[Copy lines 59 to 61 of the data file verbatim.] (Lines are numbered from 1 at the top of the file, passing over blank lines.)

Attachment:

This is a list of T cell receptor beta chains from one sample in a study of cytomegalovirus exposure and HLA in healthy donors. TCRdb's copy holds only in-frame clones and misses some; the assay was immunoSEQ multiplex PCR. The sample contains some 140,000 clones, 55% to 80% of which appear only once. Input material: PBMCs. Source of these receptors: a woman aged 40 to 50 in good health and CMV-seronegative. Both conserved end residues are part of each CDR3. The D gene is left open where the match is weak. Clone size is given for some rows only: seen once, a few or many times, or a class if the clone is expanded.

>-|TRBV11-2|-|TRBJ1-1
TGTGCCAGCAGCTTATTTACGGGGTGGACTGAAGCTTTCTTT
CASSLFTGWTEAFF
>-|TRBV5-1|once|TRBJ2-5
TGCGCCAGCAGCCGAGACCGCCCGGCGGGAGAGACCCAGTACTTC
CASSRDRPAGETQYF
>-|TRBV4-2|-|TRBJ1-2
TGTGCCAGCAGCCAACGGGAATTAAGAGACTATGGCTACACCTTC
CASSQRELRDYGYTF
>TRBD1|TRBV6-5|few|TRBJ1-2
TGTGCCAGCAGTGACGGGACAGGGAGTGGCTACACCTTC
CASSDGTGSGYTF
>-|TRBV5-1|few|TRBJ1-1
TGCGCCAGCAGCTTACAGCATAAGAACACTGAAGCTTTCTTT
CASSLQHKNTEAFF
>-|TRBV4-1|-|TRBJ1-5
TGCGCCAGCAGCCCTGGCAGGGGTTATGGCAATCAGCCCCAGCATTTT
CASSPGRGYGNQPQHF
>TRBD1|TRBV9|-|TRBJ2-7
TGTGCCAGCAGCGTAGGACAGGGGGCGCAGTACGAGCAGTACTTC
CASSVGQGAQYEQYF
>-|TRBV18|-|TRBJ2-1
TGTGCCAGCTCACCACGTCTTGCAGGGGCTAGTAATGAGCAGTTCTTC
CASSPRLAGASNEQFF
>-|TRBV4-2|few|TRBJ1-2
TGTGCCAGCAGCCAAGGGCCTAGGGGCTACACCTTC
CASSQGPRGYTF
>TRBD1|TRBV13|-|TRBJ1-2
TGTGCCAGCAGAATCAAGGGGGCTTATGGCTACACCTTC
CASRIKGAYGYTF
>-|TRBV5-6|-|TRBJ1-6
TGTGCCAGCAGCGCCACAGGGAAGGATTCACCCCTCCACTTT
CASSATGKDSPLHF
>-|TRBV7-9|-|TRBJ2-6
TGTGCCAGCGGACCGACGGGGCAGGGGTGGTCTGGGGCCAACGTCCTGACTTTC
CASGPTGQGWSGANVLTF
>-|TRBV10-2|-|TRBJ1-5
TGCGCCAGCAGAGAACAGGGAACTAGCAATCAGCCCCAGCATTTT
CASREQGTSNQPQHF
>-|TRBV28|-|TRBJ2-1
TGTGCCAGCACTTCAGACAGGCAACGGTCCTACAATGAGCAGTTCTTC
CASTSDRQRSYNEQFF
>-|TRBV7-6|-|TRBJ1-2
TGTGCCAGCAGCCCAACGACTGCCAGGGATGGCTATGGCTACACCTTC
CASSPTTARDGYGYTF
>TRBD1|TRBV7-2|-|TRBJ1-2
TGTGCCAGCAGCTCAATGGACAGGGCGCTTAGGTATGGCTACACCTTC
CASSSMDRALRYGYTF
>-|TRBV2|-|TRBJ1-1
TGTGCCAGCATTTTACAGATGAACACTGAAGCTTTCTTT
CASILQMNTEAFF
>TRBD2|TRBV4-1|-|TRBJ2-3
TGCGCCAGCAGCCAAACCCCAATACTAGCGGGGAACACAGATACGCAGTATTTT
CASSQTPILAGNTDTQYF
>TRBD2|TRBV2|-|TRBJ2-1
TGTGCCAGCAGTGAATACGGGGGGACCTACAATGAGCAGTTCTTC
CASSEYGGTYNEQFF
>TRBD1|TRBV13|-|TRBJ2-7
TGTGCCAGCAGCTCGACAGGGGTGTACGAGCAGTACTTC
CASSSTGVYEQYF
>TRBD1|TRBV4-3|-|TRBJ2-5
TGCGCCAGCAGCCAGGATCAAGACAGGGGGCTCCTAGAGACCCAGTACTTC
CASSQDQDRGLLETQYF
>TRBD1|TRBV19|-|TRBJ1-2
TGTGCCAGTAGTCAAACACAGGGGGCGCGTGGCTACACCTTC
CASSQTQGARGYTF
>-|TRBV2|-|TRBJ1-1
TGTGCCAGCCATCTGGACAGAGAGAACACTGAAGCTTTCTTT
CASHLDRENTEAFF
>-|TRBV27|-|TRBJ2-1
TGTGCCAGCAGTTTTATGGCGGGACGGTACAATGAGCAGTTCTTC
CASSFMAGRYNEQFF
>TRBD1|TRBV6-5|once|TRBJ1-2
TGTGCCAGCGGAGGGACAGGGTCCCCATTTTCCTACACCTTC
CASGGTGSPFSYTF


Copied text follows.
>TRBD1|TRBV13|-|TRBJ2-7
TGTGCCAGCAGCTCGACAGGGGTGTACGAGCAGTACTTC
CASSSTGVYEQYF